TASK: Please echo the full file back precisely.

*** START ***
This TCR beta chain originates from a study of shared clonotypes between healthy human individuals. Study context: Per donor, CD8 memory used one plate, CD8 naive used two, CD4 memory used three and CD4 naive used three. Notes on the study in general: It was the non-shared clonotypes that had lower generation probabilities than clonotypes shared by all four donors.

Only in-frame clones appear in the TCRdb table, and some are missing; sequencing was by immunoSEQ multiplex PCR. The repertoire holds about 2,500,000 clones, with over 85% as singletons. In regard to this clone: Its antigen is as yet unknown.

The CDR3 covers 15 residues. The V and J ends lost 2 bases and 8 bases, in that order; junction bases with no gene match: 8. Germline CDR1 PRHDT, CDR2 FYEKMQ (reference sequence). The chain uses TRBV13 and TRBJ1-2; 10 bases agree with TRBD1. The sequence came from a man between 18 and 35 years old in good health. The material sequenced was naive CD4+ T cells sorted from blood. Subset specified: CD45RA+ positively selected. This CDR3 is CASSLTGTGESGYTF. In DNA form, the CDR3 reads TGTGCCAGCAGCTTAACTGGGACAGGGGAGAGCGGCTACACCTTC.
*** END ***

This TCR beta chain originates from a study of shared clonotypes between healthy human individuals. Study context: Per donor, CD8 memory used one plate, CD8 naive used two, CD4 memory used three and CD4 naive used three. Notes on the study in general: It was the non-shared clonotypes that had lower generation probabilities than clonotypes shared by all four donors.

Only in-frame clones appear in the TCRdb table, and some are missing; sequencing was by immunoSEQ multiplex PCR. The repertoire holds about 2,500,000 clones, with over 85% as singletons. In regard to this clone: Its antigen is as yet unknown.

The CDR3 covers 15 residues. The V and J ends lost 2 bases and 8 bases, in that order; junction bases with no gene match: 8. Germline CDR1 PRHDT, CDR2 FYEKMQ (reference sequence). The chain uses TRBV13 and TRBJ1-2; 10 bases agree with TRBD1. The sequence came from a man between 18 and 35 years old in good health. The material sequenced was naive CD4+ T cells sorted from blood. Subset specified: CD45RA+ positively selected. This CDR3 is CASSLTGTGESGYTF. In DNA form, the CDR3 reads TGTGCCAGCAGCTTAACTGGGACAGGGGAGAGCGGCTACACCTTC.